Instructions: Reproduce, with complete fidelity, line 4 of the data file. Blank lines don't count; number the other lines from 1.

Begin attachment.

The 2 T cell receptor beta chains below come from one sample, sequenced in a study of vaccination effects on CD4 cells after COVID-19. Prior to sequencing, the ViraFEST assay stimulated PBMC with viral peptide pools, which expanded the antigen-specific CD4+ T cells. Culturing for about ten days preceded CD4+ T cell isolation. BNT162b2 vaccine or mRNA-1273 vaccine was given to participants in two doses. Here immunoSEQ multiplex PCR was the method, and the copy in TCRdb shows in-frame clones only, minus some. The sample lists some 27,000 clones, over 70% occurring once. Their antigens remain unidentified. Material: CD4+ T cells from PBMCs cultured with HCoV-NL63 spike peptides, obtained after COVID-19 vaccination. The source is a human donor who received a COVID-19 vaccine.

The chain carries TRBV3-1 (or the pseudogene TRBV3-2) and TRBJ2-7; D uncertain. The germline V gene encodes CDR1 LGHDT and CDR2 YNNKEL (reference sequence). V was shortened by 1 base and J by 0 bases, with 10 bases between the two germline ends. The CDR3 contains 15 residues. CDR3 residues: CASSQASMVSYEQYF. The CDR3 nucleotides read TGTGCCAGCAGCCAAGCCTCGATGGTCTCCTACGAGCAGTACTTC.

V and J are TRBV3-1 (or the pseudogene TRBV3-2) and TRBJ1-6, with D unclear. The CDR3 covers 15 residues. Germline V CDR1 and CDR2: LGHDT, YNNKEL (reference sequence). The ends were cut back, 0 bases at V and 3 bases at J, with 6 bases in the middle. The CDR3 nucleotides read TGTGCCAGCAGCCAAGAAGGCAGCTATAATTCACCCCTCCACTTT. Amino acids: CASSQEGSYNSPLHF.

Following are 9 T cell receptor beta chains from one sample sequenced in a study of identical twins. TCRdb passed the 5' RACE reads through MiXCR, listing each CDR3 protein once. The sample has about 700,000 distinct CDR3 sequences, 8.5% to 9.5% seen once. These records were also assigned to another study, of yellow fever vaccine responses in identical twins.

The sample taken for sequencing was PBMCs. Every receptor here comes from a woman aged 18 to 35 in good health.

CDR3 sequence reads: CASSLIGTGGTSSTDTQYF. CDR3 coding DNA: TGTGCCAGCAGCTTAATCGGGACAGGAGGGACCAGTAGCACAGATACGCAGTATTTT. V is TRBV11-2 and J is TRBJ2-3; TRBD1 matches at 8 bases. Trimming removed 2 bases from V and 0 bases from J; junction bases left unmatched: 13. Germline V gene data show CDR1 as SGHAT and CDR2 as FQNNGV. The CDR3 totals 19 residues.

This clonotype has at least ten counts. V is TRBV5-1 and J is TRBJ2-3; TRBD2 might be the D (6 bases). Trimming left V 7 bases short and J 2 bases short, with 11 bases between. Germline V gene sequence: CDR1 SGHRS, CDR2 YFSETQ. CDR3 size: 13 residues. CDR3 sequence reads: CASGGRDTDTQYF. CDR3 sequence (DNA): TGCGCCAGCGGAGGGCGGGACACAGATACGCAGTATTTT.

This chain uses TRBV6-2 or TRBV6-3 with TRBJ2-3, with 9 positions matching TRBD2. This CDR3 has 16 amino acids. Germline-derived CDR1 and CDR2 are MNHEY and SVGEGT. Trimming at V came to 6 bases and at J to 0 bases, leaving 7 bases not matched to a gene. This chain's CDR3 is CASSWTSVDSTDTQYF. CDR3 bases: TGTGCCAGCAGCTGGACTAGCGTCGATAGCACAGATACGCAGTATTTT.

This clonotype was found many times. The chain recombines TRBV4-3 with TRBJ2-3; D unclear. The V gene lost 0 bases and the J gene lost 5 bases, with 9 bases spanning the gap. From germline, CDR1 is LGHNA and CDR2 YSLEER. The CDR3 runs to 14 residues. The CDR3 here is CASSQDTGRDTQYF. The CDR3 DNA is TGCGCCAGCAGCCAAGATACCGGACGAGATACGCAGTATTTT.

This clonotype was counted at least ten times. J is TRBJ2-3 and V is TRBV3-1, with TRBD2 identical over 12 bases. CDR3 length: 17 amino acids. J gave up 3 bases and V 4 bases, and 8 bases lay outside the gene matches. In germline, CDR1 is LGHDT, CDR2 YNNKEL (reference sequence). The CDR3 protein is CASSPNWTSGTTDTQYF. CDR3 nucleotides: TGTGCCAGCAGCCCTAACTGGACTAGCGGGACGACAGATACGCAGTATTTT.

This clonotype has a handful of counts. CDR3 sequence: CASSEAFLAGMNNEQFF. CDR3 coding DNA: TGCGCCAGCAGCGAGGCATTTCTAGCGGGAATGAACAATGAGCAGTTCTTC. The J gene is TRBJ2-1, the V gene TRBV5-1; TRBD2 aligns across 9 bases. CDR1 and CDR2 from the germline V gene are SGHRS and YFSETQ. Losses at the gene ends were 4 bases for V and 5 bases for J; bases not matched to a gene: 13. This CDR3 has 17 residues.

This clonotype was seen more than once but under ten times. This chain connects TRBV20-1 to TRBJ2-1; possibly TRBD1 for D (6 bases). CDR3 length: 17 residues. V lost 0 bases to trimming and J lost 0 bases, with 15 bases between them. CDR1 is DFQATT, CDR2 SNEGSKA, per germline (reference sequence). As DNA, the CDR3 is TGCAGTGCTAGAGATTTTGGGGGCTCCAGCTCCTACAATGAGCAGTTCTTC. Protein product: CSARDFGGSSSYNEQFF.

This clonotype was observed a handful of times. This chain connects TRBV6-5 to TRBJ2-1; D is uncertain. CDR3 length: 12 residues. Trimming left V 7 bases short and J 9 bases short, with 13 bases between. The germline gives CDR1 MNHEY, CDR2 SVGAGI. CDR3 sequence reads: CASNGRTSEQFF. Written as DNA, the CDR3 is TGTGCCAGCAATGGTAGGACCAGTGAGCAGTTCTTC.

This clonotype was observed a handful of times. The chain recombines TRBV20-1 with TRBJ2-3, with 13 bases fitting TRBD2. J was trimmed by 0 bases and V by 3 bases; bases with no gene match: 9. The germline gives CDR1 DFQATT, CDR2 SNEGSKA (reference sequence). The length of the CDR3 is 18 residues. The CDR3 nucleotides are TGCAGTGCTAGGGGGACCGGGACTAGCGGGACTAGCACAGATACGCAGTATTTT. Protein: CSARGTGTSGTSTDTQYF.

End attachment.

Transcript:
Following are 9 T cell receptor beta chains from one sample sequenced in a study of identical twins. TCRdb passed the 5' RACE reads through MiXCR, listing each CDR3 protein once. The sample has about 700,000 distinct CDR3 sequences, 8.5% to 9.5% seen once. These records were also assigned to another study, of yellow fever vaccine responses in identical twins.